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Legal Analyst Explains How and Why Frivolous Lawsuits Cost You Money

We speak to "These Days" Legal Analyst Dan Eaton about contest- or competition-related lawsuits. We discuss the details of lawsuits related to horse racing and spelling bees. We also get an update on

Legal Analyst Explains How and Why Frivolous Lawsuits Cost You Money

Tom Fudge: At last week's U.S. Open of Golf, San Diego's Phil Mickelson has some bad things to say about the course that prevented him from making the final cut. Do you think he'll sue the PGA? It's not such an absurd question. Losing has led to several lawsuits brought on by competitors who just thought they were robbed. Most of them are thrown out of court, or at least deemed frivolous. We talk about losers who sue, and how judges are supposed to respond to frivolous lawsuits. Guest

  • Dan Eaton , These Days legal analyst.

The following background research represents the views of Dan Eaton alone and does not represent the views of KPBS.



      Written by Dan Eaton

In the afterglow of the Emmys, all winners have been congratulated and all who left empty-handed have said they were honored to be nominated in the first place even if they didn’t finish in, well, first place. But in recent years, some of those who walked away empty-handed from other contests they felt they deserved to win have taken a different tack. They sued.

The most famous and historically significant example of this, of course, is the battle waged in the courts between President Bush and then-Vice President Al Gore in the aftermath of the 2000 presidential balloting. Journalists who thought the counting of the votes was a two-day story at most ended up spending weeks in Florida covering legal proceedings in that state. But such lawsuits have been pursued over less historic prizes. 

It seems fitting to start with a case out of Florida.


The three horse races that comprise the Triple Crown are, in calendar order, the Kentucky Derby, the Preakness, and the Belmont. In 2003, the horse Funny Cide won the Kentucky Derby. The Miami Herald reported, incorrectly, that the jockey had admitted carrying an object in his hand, an object the story implied was an illegal battery-operated device to spur the horse. The Herald later retracted the statement that the jockey had admitted holding such an object and apologized.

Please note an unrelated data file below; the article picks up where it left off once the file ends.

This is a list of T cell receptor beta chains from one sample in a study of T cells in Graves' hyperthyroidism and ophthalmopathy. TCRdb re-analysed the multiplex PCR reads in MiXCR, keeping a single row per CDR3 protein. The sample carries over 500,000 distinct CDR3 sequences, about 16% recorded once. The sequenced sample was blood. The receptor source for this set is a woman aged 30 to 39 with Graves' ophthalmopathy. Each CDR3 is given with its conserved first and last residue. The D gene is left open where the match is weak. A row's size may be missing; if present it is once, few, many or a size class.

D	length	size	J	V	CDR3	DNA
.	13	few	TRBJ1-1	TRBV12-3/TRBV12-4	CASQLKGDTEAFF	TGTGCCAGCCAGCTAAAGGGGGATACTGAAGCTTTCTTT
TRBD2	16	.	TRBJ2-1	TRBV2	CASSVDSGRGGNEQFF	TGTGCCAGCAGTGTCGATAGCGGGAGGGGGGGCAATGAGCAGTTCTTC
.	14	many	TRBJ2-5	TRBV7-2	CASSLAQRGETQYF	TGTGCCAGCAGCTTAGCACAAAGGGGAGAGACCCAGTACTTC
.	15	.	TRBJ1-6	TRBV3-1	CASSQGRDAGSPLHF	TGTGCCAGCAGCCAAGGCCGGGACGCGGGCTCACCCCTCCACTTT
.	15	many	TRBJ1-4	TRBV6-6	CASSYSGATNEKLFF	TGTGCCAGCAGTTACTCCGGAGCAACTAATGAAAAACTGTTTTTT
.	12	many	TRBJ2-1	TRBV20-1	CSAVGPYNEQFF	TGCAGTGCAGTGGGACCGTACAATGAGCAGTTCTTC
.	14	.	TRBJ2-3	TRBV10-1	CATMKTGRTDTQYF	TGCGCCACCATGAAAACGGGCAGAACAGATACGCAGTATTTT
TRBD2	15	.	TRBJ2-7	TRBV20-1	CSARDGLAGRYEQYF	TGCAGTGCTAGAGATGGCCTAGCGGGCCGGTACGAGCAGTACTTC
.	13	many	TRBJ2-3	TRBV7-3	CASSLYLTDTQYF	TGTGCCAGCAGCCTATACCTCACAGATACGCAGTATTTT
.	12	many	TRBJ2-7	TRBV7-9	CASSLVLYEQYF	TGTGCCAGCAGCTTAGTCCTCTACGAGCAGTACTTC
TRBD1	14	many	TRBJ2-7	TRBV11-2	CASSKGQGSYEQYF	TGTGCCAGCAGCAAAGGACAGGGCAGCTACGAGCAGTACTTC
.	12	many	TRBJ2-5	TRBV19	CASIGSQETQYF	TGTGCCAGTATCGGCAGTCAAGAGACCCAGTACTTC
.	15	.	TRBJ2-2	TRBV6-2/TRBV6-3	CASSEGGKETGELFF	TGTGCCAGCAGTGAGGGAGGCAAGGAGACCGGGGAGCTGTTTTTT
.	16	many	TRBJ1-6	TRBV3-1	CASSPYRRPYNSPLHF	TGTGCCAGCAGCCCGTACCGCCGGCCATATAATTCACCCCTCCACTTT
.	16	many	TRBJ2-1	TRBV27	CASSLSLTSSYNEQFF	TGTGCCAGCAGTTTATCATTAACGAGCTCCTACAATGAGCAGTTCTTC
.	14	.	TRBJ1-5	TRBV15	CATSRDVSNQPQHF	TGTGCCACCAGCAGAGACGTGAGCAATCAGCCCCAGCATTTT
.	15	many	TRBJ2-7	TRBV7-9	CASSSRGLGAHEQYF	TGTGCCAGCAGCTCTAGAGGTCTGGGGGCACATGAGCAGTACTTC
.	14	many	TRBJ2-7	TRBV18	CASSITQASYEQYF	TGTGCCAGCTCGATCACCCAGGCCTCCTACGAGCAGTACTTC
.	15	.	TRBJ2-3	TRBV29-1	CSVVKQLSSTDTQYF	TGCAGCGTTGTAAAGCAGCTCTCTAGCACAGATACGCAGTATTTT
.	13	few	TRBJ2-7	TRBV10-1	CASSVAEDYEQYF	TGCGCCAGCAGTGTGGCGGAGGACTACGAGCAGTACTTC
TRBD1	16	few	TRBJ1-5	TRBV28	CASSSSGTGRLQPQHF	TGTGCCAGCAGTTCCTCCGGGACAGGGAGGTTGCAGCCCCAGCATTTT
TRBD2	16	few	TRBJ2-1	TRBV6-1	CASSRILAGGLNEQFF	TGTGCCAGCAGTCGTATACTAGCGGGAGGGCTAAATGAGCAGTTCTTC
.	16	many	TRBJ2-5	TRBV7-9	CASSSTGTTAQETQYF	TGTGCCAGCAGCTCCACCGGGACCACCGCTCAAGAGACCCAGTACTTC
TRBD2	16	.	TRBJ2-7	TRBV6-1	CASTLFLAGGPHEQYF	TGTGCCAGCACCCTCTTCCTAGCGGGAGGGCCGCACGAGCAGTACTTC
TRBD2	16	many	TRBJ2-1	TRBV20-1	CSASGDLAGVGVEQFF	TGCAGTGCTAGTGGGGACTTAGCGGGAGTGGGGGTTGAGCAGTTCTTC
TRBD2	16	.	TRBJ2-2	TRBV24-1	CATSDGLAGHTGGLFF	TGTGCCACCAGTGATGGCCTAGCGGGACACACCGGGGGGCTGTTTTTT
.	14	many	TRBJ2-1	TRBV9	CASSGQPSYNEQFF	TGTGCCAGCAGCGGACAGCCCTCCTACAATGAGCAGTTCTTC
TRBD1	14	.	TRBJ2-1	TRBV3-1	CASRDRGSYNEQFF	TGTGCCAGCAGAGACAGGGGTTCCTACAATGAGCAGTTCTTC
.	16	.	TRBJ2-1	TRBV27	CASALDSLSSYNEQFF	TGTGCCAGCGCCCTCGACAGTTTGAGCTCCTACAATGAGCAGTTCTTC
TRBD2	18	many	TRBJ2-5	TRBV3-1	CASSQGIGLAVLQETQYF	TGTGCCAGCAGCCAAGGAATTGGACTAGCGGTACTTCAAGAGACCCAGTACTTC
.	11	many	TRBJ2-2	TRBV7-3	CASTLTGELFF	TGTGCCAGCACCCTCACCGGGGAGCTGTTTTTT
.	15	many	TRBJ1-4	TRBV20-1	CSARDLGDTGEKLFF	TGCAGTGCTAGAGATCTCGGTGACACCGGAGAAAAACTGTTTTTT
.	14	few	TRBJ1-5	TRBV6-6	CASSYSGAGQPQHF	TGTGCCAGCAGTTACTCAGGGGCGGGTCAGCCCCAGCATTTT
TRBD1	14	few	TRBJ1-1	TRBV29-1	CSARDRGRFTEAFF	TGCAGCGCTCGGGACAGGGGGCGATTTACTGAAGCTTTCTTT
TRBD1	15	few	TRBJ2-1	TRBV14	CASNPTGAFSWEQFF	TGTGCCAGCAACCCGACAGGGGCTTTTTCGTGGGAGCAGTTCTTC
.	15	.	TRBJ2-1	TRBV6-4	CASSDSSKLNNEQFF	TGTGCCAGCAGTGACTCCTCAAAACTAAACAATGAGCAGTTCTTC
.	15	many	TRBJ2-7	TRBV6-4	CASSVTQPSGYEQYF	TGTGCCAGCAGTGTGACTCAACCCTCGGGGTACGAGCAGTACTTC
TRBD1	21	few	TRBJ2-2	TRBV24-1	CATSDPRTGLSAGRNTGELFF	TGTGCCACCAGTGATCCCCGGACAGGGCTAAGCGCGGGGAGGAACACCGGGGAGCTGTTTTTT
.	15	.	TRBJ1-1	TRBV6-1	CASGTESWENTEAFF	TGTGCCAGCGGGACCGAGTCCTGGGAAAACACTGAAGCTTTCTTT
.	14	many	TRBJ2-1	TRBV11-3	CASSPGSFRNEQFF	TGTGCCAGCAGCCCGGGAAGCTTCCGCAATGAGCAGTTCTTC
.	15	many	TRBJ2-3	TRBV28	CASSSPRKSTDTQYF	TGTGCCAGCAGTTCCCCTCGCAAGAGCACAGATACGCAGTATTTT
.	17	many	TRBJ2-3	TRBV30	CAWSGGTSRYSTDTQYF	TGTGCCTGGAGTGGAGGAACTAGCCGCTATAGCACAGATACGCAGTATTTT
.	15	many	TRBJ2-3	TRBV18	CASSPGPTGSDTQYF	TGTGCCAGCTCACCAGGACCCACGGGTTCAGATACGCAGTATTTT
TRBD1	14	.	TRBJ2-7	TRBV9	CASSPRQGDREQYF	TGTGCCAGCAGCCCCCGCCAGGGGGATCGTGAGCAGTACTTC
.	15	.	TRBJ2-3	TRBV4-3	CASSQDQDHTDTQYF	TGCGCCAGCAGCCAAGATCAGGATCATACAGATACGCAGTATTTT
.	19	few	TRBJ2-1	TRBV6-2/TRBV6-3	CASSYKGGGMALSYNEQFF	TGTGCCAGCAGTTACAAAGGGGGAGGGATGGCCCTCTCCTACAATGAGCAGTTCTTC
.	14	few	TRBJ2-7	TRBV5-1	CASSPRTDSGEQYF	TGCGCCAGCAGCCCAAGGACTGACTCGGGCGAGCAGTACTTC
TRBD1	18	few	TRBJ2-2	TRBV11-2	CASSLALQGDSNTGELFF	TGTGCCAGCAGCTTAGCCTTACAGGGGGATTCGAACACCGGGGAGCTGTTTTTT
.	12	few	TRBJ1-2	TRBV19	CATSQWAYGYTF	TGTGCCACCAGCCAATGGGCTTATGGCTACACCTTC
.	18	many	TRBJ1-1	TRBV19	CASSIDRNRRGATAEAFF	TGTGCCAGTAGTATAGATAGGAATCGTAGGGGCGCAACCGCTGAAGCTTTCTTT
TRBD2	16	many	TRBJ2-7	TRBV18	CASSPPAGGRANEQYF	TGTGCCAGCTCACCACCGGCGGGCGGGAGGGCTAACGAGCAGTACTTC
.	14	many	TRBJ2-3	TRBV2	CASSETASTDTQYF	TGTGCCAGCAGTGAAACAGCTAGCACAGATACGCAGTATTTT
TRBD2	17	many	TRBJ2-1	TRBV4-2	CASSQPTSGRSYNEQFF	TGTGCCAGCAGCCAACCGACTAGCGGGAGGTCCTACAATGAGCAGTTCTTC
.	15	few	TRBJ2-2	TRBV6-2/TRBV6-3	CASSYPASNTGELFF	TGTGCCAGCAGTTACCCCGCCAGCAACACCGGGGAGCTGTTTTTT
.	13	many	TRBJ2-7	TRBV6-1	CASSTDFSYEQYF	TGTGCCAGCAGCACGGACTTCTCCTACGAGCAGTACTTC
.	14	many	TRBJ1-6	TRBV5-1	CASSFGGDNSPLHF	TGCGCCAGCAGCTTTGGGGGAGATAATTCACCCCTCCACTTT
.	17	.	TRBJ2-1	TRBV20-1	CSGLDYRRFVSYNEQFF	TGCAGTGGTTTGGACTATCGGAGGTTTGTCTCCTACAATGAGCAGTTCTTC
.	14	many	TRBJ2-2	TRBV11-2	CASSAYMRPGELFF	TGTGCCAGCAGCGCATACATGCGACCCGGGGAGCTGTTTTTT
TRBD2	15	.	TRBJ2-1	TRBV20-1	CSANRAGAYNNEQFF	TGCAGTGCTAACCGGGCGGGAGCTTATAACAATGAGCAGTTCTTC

The same jockey went on to ride Funny Cide to an easy victory in the Preakness. Funny Cide and the jockey placed third in the Belmont. The end of the story, right? No.

The owners of Funny Cide sued the Herald, claiming that the false statement about the jockey cheating in the Derby caused him to over-ride the horse in the Preakness. But that, you will recall, is the second race, and one that Funny Cide easily won. The theory was that the jockey over-rode Funny Cide to vindicate himself after the Herald’s false accusation, draining the horse of the strength needed to win at Belmont. The owners sued for $6 million: $1 million Funny Cide coulda, shoulda, woulda won at Belmont and $5 million for the bonus that victory would have earned but for the manic jockeying provoked by that article.

The trial court threw the case out and, on May 16, 2007, the Florida Court of Appeal affirmed. Said the Court: “Simply put, it was not legally foreseeable that the article would cause the jockey to over-ride the horse in the Preakness, sapping the horse of its strength and resulting in a third-place finish in the Belmont. Those damages are too tenuous and this claim cannot be countenanced in the law.” ( Funny Cide Ventures, LLC v. Miami Herald Publishing Co. (2007) __So.2d __.)

In a 1989 lawsuit involving a spelling bee -- yes, a spelling bee -- the father of the runner-up in a countywide competition sued the newspaper sponsor of the contest. He claimed the boy who beat his son never should have been allowed to compete. Without the other boy standing in his way, the father’s son – and not this other boy – naturally would have advanced to compete in the national finals in Washington, D.C. 

And why should that other boy not have been allowed to compete? Because that other boy had been eliminated in his school’s contest and was allowed into the county contest only after filing a late protest – late, mind you – of his elimination from his school’s contest on an acceptable alternate spelling of the word that had knocked him out. The word behind this controversy: “h-o-r-s-y” or “h-o-r-s-e-y,” which Webster’s defines as “dealing with or interested in horses or sports involving them.” (I couldn’t make that up.) The late protest, said the father, should have disqualified the boy from the county spell-off.    

In reasoning similar to that used in Funny Cide , the California Court of Appeal rejected that argument. The runner-up "cannot show that but for the contest official’s allowing the winner to compete, he would have won the spelling bee . . . . [I]t is impossible for Gavin to show that he would have spelled the word correctly if Stephen were not his competitor. . . . ‘Courts of Justice do not pretend to furnish cures for all the miseries of human life. . .’” There is much unhappiness in the world that “‘human laws cannot undertake to remove.’” ( McDonald v. John P. Scripps Newspaper (1989) 210 Cal.App.3d 100, 102, 104.) But that doesn’t stop people from trying. 

Journalists covering contests -- no matter the stakes -- should be alert that the victor’s race to the winner’s circle may be followed by the loser’s race to the courthouse.